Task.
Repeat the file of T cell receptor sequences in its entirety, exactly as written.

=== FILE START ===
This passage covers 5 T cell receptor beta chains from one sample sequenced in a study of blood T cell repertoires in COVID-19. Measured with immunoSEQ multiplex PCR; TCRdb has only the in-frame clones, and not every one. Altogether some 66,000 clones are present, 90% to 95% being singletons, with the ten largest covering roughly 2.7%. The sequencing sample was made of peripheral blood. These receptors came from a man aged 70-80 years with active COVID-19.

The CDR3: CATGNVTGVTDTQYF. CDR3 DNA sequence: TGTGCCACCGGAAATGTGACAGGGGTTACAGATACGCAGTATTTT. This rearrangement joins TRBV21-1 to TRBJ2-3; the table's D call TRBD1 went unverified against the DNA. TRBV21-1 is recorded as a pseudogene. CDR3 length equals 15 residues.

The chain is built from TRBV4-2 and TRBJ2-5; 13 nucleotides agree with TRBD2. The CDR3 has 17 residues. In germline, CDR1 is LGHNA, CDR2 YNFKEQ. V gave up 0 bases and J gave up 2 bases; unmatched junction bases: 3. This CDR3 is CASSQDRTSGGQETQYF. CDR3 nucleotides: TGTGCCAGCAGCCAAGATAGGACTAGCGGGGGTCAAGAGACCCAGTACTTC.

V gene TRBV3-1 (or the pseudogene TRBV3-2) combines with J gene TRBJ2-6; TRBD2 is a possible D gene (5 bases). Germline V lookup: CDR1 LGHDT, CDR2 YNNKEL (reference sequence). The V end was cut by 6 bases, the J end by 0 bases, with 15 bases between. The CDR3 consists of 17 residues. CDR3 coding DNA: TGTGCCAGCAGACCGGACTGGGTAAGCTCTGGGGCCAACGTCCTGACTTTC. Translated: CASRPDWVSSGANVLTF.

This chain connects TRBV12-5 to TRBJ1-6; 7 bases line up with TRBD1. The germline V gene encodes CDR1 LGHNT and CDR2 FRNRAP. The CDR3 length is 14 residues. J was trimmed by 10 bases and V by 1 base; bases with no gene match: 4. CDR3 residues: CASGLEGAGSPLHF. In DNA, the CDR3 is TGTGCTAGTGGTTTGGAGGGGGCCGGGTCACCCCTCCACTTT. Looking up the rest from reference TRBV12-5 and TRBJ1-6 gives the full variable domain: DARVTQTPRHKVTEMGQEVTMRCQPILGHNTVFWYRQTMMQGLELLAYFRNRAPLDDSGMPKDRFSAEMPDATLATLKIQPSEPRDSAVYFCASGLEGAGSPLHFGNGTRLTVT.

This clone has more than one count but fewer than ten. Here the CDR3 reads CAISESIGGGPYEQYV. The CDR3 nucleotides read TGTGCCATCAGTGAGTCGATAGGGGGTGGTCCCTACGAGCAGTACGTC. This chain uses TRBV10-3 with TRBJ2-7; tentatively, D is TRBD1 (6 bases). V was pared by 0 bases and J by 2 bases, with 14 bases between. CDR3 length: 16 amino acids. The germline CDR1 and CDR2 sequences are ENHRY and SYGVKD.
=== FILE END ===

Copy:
This passage covers 5 T cell receptor beta chains from one sample sequenced in a study of blood T cell repertoires in COVID-19. Measured with immunoSEQ multiplex PCR; TCRdb has only the in-frame clones, and not every one. Altogether some 66,000 clones are present, 90% to 95% being singletons, with the ten largest covering roughly 2.7%. The sequencing sample was made of peripheral blood. These receptors came from a man aged 70-80 years with active COVID-19.

The CDR3: CATGNVTGVTDTQYF. CDR3 DNA sequence: TGTGCCACCGGAAATGTGACAGGGGTTACAGATACGCAGTATTTT. This rearrangement joins TRBV21-1 to TRBJ2-3; the table's D call TRBD1 went unverified against the DNA. TRBV21-1 is recorded as a pseudogene. CDR3 length equals 15 residues.

The chain is built from TRBV4-2 and TRBJ2-5; 13 nucleotides agree with TRBD2. The CDR3 has 17 residues. In germline, CDR1 is LGHNA, CDR2 YNFKEQ. V gave up 0 bases and J gave up 2 bases; unmatched junction bases: 3. This CDR3 is CASSQDRTSGGQETQYF. CDR3 nucleotides: TGTGCCAGCAGCCAAGATAGGACTAGCGGGGGTCAAGAGACCCAGTACTTC.

V gene TRBV3-1 (or the pseudogene TRBV3-2) combines with J gene TRBJ2-6; TRBD2 is a possible D gene (5 bases). Germline V lookup: CDR1 LGHDT, CDR2 YNNKEL (reference sequence). The V end was cut by 6 bases, the J end by 0 bases, with 15 bases between. The CDR3 consists of 17 residues. CDR3 coding DNA: TGTGCCAGCAGACCGGACTGGGTAAGCTCTGGGGCCAACGTCCTGACTTTC. Translated: CASRPDWVSSGANVLTF.

This chain connects TRBV12-5 to TRBJ1-6; 7 bases line up with TRBD1. The germline V gene encodes CDR1 LGHNT and CDR2 FRNRAP. The CDR3 length is 14 residues. J was trimmed by 10 bases and V by 1 base; bases with no gene match: 4. CDR3 residues: CASGLEGAGSPLHF. In DNA, the CDR3 is TGTGCTAGTGGTTTGGAGGGGGCCGGGTCACCCCTCCACTTT. Looking up the rest from reference TRBV12-5 and TRBJ1-6 gives the full variable domain: DARVTQTPRHKVTEMGQEVTMRCQPILGHNTVFWYRQTMMQGLELLAYFRNRAPLDDSGMPKDRFSAEMPDATLATLKIQPSEPRDSAVYFCASGLEGAGSPLHFGNGTRLTVT.

This clone has more than one count but fewer than ten. Here the CDR3 reads CAISESIGGGPYEQYV. The CDR3 nucleotides read TGTGCCATCAGTGAGTCGATAGGGGGTGGTCCCTACGAGCAGTACGTC. This chain uses TRBV10-3 with TRBJ2-7; tentatively, D is TRBD1 (6 bases). V was pared by 0 bases and J by 2 bases, with 14 bases between. CDR3 length: 16 amino acids. The germline CDR1 and CDR2 sequences are ENHRY and SYGVKD.